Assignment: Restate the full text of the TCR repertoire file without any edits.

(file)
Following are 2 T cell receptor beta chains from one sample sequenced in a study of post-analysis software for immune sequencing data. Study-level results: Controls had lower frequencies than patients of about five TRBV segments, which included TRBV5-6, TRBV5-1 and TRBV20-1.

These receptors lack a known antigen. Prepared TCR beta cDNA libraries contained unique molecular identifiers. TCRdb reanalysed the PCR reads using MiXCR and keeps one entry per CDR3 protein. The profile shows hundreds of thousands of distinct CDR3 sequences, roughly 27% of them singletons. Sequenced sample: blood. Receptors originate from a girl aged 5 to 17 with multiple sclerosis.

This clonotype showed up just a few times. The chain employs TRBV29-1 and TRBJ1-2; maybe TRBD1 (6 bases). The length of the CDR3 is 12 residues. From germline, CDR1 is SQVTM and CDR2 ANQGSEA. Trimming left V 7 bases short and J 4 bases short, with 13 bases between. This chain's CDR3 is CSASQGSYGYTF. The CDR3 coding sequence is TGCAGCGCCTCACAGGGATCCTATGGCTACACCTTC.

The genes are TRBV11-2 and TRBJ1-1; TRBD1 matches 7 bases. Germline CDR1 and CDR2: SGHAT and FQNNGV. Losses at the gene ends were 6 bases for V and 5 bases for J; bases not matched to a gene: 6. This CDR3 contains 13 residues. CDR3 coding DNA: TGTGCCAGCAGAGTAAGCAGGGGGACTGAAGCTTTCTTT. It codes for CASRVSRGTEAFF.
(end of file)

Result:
Following are 2 T cell receptor beta chains from one sample sequenced in a study of post-analysis software for immune sequencing data. Study-level results: Controls had lower frequencies than patients of about five TRBV segments, which included TRBV5-6, TRBV5-1 and TRBV20-1.

These receptors lack a known antigen. Prepared TCR beta cDNA libraries contained unique molecular identifiers. TCRdb reanalysed the PCR reads using MiXCR and keeps one entry per CDR3 protein. The profile shows hundreds of thousands of distinct CDR3 sequences, roughly 27% of them singletons. Sequenced sample: blood. Receptors originate from a girl aged 5 to 17 with multiple sclerosis.

This clonotype showed up just a few times. The chain employs TRBV29-1 and TRBJ1-2; maybe TRBD1 (6 bases). The length of the CDR3 is 12 residues. From germline, CDR1 is SQVTM and CDR2 ANQGSEA. Trimming left V 7 bases short and J 4 bases short, with 13 bases between. This chain's CDR3 is CSASQGSYGYTF. The CDR3 coding sequence is TGCAGCGCCTCACAGGGATCCTATGGCTACACCTTC.

The genes are TRBV11-2 and TRBJ1-1; TRBD1 matches 7 bases. Germline CDR1 and CDR2: SGHAT and FQNNGV. Losses at the gene ends were 6 bases for V and 5 bases for J; bases not matched to a gene: 6. This CDR3 contains 13 residues. CDR3 coding DNA: TGTGCCAGCAGAGTAAGCAGGGGGACTGAAGCTTTCTTT. It codes for CASRVSRGTEAFF.